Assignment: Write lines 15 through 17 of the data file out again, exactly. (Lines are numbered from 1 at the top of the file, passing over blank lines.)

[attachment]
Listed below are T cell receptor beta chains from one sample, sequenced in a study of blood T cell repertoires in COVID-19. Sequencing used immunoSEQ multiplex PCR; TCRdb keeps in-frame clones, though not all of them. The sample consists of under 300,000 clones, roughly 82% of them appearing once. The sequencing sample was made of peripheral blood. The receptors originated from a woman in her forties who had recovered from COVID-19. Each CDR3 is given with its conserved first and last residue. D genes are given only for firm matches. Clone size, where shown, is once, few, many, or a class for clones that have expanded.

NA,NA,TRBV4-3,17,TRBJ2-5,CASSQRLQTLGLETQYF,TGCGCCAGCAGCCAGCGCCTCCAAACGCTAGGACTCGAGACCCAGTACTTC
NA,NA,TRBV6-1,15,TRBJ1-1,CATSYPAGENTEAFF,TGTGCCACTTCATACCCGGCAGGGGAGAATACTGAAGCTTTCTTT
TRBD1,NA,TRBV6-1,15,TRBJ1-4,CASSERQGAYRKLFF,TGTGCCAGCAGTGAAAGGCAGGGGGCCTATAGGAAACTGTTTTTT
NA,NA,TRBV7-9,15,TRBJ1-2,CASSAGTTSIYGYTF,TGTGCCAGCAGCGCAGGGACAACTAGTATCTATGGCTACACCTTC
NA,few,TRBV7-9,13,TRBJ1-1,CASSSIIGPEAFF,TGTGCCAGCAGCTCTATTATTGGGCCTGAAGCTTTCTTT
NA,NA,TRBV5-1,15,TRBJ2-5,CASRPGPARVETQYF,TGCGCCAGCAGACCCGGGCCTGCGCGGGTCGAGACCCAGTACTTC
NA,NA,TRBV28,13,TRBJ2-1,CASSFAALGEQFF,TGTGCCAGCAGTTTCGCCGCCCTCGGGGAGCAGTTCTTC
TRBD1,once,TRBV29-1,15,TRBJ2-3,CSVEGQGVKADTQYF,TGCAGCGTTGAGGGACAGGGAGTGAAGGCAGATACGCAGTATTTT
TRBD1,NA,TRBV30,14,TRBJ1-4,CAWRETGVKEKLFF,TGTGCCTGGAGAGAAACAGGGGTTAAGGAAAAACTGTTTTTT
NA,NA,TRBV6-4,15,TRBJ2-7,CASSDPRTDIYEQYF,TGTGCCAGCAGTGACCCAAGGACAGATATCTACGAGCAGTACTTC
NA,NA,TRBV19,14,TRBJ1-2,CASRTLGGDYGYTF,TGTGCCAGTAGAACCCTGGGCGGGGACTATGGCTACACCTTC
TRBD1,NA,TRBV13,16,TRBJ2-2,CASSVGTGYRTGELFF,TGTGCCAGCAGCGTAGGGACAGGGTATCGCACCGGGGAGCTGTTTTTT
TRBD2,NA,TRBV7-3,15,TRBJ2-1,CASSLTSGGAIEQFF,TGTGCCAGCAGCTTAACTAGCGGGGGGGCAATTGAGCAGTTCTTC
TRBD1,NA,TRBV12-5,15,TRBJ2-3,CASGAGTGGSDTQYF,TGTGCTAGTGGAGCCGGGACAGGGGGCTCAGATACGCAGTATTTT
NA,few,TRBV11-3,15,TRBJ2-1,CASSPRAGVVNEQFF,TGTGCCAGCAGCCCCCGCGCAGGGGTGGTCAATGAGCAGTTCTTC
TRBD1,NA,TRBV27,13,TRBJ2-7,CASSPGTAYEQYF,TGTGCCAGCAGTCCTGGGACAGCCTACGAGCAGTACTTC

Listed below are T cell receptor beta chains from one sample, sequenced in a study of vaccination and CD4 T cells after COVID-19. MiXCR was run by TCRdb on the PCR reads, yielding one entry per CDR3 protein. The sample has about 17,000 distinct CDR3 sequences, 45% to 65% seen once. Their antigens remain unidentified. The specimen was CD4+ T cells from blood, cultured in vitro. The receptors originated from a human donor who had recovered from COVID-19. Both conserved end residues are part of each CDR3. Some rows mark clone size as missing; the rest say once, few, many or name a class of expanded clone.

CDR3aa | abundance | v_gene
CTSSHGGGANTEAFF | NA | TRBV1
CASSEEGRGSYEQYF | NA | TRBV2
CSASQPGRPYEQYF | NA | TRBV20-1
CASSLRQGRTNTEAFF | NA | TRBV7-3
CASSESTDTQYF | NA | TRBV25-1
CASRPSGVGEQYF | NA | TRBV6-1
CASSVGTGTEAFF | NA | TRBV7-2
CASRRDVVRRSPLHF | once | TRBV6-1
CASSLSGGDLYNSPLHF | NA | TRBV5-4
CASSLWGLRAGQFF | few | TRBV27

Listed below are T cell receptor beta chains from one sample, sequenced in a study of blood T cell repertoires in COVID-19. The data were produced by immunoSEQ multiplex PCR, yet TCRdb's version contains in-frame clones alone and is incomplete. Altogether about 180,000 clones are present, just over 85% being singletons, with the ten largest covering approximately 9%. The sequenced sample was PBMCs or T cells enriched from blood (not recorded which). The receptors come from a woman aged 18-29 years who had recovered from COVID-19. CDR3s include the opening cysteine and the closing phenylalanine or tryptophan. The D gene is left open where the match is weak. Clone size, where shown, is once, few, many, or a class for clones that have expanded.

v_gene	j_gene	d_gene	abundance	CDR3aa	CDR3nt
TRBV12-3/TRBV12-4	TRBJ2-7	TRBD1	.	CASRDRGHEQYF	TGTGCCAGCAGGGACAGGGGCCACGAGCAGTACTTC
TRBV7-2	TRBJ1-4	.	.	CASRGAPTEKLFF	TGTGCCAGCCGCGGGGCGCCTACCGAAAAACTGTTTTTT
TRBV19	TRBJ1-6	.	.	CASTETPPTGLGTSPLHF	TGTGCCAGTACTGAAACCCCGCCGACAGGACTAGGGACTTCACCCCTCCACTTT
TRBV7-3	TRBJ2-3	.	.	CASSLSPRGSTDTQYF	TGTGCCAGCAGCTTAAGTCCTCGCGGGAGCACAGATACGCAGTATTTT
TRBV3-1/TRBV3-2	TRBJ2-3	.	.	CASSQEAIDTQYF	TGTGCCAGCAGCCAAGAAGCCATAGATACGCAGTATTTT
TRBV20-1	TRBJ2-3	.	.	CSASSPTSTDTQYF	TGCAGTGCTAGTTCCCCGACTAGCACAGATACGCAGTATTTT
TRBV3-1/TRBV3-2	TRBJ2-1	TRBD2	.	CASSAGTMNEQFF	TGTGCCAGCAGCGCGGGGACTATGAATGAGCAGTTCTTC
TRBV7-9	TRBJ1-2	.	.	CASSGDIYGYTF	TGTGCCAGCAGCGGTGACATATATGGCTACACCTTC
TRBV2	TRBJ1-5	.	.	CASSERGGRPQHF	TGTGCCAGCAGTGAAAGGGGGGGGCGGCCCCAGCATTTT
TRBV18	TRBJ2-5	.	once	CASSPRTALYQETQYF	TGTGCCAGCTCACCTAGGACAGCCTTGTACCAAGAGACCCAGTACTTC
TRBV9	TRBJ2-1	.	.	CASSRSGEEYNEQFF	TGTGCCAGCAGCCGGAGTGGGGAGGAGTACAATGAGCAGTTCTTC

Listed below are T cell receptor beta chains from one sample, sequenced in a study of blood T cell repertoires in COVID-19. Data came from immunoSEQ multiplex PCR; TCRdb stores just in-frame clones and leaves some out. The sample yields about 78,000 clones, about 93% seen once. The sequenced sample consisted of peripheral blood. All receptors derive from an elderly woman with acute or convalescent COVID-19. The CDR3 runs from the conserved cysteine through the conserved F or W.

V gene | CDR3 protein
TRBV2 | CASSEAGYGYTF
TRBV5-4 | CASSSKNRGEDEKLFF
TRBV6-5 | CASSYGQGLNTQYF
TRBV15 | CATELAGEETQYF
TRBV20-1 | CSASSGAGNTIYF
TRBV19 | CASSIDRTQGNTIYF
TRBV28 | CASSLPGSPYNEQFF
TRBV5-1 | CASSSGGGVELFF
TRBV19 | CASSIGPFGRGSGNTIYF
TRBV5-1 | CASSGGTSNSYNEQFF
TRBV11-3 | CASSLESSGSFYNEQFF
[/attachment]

TRBD1,NA,TRBV12-5,15,TRBJ2-3,CASGAGTGGSDTQYF,TGTGCTAGTGGAGCCGGGACAGGGGGCTCAGATACGCAGTATTTT
NA,few,TRBV11-3,15,TRBJ2-1,CASSPRAGVVNEQFF,TGTGCCAGCAGCCCCCGCGCAGGGGTGGTCAATGAGCAGTTCTTC
TRBD1,NA,TRBV27,13,TRBJ2-7,CASSPGTAYEQYF,TGTGCCAGCAGTCCTGGGACAGCCTACGAGCAGTACTTC